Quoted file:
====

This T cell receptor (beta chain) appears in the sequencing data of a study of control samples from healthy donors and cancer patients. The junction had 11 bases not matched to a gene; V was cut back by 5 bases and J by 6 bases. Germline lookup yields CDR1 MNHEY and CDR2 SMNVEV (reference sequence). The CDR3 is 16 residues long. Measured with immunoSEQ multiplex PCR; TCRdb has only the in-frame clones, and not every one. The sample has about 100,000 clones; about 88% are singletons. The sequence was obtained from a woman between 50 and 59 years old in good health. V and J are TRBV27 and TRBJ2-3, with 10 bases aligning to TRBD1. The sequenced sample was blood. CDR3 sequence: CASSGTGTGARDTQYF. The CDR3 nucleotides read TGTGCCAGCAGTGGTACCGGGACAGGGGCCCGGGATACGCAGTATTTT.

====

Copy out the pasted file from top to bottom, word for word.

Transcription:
This T cell receptor (beta chain) appears in the sequencing data of a study of control samples from healthy donors and cancer patients. The junction had 11 bases not matched to a gene; V was cut back by 5 bases and J by 6 bases. Germline lookup yields CDR1 MNHEY and CDR2 SMNVEV (reference sequence). The CDR3 is 16 residues long. Measured with immunoSEQ multiplex PCR; TCRdb has only the in-frame clones, and not every one. The sample has about 100,000 clones; about 88% are singletons. The sequence was obtained from a woman between 50 and 59 years old in good health. V and J are TRBV27 and TRBJ2-3, with 10 bases aligning to TRBD1. The sequenced sample was blood. CDR3 sequence: CASSGTGTGARDTQYF. The CDR3 nucleotides read TGTGCCAGCAGTGGTACCGGGACAGGGGCCCGGGATACGCAGTATTTT.